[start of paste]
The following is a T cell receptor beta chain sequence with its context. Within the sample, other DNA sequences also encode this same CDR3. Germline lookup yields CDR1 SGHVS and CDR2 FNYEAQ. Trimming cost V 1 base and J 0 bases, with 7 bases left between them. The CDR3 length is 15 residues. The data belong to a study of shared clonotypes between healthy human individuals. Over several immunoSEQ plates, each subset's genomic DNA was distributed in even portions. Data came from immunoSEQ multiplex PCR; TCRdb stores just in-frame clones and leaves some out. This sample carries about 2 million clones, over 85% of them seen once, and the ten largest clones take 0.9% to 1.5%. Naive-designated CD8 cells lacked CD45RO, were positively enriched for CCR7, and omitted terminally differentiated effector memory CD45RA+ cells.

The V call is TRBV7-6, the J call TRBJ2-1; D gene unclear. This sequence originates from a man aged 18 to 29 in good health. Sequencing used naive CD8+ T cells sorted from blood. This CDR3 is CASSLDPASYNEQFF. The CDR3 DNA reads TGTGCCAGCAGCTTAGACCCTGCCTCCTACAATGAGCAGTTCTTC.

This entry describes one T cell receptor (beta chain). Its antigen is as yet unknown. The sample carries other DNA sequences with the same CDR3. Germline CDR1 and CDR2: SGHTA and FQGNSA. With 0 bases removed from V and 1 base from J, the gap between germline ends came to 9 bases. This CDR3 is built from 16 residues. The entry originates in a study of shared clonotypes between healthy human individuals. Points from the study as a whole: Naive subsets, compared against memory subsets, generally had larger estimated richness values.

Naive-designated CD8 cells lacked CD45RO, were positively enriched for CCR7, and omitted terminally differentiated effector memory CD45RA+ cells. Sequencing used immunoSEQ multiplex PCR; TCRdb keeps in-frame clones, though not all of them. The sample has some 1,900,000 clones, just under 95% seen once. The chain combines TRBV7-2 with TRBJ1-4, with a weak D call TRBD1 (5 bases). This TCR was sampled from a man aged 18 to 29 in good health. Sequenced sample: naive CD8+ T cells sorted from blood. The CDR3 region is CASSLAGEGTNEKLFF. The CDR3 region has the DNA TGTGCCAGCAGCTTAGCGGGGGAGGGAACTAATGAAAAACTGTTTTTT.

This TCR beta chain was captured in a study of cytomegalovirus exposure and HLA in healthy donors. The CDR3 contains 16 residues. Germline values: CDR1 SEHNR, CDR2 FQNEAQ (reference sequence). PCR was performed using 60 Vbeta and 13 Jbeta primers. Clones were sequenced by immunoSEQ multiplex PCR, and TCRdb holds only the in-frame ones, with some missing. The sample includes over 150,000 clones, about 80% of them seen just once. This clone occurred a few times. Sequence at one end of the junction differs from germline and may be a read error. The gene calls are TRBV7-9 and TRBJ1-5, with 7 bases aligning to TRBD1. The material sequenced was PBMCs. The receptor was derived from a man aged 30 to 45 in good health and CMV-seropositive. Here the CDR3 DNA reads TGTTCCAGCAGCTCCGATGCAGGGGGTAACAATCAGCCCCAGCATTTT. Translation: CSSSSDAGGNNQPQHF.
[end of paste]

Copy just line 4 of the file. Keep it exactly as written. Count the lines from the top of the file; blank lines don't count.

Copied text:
Naive-designated CD8 cells lacked CD45RO, were positively enriched for CCR7, and omitted terminally differentiated effector memory CD45RA+ cells. Sequencing used immunoSEQ multiplex PCR; TCRdb keeps in-frame clones, though not all of them. The sample has some 1,900,000 clones, just under 95% seen once. The chain combines TRBV7-2 with TRBJ1-4, with a weak D call TRBD1 (5 bases). This TCR was sampled from a man aged 18 to 29 in good health. Sequenced sample: naive CD8+ T cells sorted from blood. The CDR3 region is CASSLAGEGTNEKLFF. The CDR3 region has the DNA TGTGCCAGCAGCTTAGCGGGGGAGGGAACTAATGAAAAACTGTTTTTT.